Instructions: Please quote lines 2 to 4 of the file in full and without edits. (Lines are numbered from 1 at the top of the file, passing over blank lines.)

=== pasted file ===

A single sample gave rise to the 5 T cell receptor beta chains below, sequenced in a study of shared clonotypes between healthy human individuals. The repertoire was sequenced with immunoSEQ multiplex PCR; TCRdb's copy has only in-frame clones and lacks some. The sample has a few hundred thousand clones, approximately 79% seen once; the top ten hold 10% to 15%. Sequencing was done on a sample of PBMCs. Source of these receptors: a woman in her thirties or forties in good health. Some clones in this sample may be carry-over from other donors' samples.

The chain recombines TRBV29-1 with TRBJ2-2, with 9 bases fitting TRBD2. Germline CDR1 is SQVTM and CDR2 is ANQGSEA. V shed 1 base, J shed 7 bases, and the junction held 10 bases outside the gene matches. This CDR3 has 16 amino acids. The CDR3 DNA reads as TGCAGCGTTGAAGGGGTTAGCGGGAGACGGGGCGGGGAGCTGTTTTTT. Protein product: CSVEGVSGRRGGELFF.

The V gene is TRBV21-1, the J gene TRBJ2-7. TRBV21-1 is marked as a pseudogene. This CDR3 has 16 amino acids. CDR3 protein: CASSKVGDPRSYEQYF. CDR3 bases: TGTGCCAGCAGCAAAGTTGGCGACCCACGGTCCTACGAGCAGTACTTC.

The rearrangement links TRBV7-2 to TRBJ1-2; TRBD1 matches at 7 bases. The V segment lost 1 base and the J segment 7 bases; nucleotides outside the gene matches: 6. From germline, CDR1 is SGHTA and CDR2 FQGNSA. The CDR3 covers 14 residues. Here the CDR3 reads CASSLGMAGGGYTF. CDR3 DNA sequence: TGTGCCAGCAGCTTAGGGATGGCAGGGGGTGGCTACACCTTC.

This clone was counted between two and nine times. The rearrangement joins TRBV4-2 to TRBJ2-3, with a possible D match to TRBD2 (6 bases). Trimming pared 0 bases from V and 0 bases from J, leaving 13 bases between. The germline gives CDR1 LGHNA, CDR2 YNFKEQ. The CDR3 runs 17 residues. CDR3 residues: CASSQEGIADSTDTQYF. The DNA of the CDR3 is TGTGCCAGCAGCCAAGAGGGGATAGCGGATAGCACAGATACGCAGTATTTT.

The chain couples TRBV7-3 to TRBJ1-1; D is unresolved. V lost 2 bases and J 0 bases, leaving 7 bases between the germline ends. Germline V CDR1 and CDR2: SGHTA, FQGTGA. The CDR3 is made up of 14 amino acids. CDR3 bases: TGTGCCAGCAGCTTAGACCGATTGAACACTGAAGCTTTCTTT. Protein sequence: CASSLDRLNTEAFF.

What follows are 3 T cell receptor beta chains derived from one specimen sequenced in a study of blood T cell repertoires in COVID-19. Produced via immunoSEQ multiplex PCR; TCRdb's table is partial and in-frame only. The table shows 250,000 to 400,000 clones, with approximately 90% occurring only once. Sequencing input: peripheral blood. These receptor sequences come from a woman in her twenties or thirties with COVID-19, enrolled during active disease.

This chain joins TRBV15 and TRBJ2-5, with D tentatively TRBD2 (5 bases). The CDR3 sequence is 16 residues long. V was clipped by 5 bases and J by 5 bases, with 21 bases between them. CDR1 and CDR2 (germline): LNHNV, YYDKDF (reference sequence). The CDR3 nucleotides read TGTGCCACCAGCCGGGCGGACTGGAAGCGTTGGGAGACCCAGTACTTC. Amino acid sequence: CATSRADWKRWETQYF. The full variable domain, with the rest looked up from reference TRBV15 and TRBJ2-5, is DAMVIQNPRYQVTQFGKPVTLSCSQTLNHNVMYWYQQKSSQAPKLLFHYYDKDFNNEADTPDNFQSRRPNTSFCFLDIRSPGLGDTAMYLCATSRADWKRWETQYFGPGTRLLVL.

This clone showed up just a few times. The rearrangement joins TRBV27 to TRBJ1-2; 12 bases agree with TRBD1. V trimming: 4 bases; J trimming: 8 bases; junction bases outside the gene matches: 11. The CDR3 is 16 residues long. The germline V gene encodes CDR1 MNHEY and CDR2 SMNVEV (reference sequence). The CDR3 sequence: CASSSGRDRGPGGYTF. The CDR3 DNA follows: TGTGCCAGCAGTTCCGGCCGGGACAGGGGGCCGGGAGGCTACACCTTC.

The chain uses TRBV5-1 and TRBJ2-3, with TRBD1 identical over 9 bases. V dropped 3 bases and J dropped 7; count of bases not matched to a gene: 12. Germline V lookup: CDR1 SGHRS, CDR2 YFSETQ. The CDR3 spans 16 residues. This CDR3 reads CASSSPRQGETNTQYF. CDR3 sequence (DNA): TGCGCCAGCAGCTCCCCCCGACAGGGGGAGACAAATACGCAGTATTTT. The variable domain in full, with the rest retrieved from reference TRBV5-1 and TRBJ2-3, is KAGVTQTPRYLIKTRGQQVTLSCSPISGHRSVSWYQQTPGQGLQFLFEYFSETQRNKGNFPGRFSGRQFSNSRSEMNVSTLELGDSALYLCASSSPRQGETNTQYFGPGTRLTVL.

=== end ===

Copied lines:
The chain recombines TRBV29-1 with TRBJ2-2, with 9 bases fitting TRBD2. Germline CDR1 is SQVTM and CDR2 is ANQGSEA. V shed 1 base, J shed 7 bases, and the junction held 10 bases outside the gene matches. This CDR3 has 16 amino acids. The CDR3 DNA reads as TGCAGCGTTGAAGGGGTTAGCGGGAGACGGGGCGGGGAGCTGTTTTTT. Protein product: CSVEGVSGRRGGELFF.

The V gene is TRBV21-1, the J gene TRBJ2-7. TRBV21-1 is marked as a pseudogene. This CDR3 has 16 amino acids. CDR3 protein: CASSKVGDPRSYEQYF. CDR3 bases: TGTGCCAGCAGCAAAGTTGGCGACCCACGGTCCTACGAGCAGTACTTC.

The rearrangement links TRBV7-2 to TRBJ1-2; TRBD1 matches at 7 bases. The V segment lost 1 base and the J segment 7 bases; nucleotides outside the gene matches: 6. From germline, CDR1 is SGHTA and CDR2 FQGNSA. The CDR3 covers 14 residues. Here the CDR3 reads CASSLGMAGGGYTF. CDR3 DNA sequence: TGTGCCAGCAGCTTAGGGATGGCAGGGGGTGGCTACACCTTC.